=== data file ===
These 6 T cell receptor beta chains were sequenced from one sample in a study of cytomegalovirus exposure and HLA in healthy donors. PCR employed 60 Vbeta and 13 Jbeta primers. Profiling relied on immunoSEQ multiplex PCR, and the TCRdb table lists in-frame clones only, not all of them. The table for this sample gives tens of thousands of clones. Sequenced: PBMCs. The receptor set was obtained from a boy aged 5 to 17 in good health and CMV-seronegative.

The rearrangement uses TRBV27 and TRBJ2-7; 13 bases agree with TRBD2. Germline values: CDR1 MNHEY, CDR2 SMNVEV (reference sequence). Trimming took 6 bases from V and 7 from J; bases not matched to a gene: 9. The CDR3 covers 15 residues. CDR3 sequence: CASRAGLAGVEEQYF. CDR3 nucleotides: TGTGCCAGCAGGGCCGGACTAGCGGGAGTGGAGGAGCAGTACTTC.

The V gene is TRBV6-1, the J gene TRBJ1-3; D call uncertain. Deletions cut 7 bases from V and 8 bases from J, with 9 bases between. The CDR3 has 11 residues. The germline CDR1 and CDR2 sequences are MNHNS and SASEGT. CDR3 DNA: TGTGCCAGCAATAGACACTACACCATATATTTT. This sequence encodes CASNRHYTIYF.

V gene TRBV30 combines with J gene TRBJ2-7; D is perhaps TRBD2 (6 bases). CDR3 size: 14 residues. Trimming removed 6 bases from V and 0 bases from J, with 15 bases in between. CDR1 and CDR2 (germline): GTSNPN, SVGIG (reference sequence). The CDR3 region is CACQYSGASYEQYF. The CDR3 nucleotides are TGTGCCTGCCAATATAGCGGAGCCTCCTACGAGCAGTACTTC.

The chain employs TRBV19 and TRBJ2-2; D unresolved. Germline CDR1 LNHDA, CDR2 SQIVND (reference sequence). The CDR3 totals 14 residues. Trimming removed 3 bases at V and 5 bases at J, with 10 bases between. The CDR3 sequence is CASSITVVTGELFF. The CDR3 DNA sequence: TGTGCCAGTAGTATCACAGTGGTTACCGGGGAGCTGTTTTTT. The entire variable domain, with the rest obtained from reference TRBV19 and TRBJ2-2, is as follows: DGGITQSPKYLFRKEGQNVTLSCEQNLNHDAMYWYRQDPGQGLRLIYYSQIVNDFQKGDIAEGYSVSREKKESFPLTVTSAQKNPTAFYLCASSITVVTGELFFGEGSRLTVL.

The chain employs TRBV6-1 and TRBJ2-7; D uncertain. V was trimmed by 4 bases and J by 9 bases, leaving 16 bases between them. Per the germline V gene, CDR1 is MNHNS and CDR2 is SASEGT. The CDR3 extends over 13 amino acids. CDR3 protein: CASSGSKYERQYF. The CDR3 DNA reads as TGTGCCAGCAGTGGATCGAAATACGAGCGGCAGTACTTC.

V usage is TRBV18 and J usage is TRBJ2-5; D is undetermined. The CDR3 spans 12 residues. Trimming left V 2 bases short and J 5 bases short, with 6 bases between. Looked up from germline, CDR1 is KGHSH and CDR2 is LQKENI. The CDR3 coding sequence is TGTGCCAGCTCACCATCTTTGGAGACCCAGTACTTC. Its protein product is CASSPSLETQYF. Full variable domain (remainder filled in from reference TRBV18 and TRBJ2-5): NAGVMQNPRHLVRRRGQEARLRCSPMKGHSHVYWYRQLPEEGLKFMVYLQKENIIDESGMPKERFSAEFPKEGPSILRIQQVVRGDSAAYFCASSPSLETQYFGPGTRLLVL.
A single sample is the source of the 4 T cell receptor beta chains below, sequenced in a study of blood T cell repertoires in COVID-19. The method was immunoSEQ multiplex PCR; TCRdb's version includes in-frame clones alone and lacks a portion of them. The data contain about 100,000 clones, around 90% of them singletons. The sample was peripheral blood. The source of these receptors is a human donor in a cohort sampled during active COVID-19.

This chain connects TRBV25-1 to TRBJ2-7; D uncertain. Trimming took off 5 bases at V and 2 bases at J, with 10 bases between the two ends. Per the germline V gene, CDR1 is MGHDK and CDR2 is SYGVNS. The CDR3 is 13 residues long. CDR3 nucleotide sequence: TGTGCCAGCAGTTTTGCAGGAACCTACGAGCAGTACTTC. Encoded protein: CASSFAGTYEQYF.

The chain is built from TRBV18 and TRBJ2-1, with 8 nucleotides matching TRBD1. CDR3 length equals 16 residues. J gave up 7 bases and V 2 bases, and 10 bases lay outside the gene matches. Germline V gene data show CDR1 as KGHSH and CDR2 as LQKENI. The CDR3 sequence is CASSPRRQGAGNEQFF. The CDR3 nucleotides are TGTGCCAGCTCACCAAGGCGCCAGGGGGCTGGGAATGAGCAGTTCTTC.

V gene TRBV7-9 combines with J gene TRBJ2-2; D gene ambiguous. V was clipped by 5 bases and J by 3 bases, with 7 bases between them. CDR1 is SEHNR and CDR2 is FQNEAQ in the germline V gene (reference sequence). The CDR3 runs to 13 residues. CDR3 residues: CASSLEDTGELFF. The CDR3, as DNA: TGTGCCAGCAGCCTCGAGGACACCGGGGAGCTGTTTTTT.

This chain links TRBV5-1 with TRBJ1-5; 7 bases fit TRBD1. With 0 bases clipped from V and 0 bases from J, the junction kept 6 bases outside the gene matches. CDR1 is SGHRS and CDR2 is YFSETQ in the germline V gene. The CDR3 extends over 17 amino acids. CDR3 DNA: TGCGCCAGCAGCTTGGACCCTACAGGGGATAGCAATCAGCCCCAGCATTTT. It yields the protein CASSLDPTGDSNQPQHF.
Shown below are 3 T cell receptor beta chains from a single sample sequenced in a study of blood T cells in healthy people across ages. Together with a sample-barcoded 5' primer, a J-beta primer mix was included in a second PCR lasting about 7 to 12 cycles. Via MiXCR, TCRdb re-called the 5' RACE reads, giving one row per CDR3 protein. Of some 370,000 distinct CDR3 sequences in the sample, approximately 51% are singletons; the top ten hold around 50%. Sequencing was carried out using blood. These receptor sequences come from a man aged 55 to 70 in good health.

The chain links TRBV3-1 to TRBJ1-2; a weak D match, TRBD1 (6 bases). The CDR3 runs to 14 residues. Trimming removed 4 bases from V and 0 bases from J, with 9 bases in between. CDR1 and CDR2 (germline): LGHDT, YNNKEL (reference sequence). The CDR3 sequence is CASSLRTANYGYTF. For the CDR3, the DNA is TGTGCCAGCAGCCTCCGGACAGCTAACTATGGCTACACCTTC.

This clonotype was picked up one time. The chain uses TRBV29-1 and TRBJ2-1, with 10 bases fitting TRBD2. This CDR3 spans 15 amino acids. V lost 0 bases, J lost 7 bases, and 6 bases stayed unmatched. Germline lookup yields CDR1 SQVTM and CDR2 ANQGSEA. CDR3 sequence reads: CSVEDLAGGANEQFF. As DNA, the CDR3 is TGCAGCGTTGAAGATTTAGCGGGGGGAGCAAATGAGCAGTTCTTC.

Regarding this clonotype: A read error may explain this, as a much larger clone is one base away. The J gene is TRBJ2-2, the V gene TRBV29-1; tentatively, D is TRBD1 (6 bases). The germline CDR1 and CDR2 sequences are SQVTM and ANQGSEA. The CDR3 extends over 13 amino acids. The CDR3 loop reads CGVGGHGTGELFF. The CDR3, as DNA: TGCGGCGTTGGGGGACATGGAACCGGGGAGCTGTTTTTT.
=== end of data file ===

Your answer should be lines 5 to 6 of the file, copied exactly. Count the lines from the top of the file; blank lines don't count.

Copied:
The chain employs TRBV19 and TRBJ2-2; D unresolved. Germline CDR1 LNHDA, CDR2 SQIVND (reference sequence). The CDR3 totals 14 residues. Trimming removed 3 bases at V and 5 bases at J, with 10 bases between. The CDR3 sequence is CASSITVVTGELFF. The CDR3 DNA sequence: TGTGCCAGTAGTATCACAGTGGTTACCGGGGAGCTGTTTTTT. The entire variable domain, with the rest obtained from reference TRBV19 and TRBJ2-2, is as follows: DGGITQSPKYLFRKEGQNVTLSCEQNLNHDAMYWYRQDPGQGLRLIYYSQIVNDFQKGDIAEGYSVSREKKESFPLTVTSAQKNPTAFYLCASSITVVTGELFFGEGSRLTVL.

The chain employs TRBV6-1 and TRBJ2-7; D uncertain. V was trimmed by 4 bases and J by 9 bases, leaving 16 bases between them. Per the germline V gene, CDR1 is MNHNS and CDR2 is SASEGT. The CDR3 extends over 13 amino acids. CDR3 protein: CASSGSKYERQYF. The CDR3 DNA reads as TGTGCCAGCAGTGGATCGAAATACGAGCGGCAGTACTTC.